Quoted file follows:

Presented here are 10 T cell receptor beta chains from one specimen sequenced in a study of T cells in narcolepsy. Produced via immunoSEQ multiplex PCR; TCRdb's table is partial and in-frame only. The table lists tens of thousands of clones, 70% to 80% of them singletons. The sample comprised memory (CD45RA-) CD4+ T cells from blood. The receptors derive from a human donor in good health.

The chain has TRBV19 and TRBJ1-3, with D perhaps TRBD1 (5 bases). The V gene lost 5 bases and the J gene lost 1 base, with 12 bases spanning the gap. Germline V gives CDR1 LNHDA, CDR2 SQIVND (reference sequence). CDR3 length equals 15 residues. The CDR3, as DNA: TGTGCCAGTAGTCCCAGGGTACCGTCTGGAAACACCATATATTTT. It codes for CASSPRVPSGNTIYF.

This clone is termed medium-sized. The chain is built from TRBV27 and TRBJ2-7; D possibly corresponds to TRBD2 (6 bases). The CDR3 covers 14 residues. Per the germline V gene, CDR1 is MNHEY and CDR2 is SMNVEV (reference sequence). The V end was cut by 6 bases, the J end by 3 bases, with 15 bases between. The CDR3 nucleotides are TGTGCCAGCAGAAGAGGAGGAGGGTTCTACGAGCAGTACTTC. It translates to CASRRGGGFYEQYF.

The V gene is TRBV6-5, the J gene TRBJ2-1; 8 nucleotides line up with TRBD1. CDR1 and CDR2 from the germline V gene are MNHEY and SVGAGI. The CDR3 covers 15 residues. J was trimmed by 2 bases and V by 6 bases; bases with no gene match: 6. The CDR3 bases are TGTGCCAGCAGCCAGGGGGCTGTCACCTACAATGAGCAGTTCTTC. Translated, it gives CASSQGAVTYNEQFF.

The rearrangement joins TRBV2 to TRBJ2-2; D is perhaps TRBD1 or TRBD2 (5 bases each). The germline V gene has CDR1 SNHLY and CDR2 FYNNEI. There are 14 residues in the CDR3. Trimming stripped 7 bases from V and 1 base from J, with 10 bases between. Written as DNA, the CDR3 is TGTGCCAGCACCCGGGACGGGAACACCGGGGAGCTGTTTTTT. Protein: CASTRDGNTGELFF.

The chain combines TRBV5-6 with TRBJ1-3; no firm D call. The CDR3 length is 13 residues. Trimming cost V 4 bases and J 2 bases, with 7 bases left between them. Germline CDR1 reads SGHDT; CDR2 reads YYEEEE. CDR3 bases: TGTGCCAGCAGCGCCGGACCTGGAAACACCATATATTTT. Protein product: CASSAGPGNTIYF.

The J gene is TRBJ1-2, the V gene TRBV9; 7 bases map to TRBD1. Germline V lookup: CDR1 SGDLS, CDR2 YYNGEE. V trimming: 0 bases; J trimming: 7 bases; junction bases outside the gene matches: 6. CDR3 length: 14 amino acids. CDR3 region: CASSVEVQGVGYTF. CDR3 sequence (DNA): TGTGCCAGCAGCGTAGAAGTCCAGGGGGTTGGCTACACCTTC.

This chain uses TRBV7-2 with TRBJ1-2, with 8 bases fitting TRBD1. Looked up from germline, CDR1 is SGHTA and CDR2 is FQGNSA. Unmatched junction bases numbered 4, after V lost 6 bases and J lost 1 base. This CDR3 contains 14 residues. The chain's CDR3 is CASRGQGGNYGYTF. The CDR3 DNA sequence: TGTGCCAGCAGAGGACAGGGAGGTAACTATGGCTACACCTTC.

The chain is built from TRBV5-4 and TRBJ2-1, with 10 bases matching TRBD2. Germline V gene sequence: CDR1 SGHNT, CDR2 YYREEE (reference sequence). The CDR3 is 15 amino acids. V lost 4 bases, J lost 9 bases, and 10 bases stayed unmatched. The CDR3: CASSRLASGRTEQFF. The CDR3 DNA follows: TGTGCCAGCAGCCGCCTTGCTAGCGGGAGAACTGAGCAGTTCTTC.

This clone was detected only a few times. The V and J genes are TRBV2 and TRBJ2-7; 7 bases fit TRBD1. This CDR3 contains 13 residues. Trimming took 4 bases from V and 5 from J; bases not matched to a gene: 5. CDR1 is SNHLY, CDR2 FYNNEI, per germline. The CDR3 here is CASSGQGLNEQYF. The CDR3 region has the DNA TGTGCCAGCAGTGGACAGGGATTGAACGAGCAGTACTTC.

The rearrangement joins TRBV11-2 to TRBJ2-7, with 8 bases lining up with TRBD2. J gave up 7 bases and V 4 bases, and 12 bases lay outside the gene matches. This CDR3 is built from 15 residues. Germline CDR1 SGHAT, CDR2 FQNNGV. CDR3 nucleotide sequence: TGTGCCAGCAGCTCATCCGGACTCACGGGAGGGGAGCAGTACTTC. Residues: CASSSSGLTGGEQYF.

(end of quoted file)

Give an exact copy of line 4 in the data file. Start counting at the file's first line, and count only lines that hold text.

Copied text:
The V gene is TRBV6-5, the J gene TRBJ2-1; 8 nucleotides line up with TRBD1. CDR1 and CDR2 from the germline V gene are MNHEY and SVGAGI. The CDR3 covers 15 residues. J was trimmed by 2 bases and V by 6 bases; bases with no gene match: 6. The CDR3 bases are TGTGCCAGCAGCCAGGGGGCTGTCACCTACAATGAGCAGTTCTTC. Translated, it gives CASSQGAVTYNEQFF.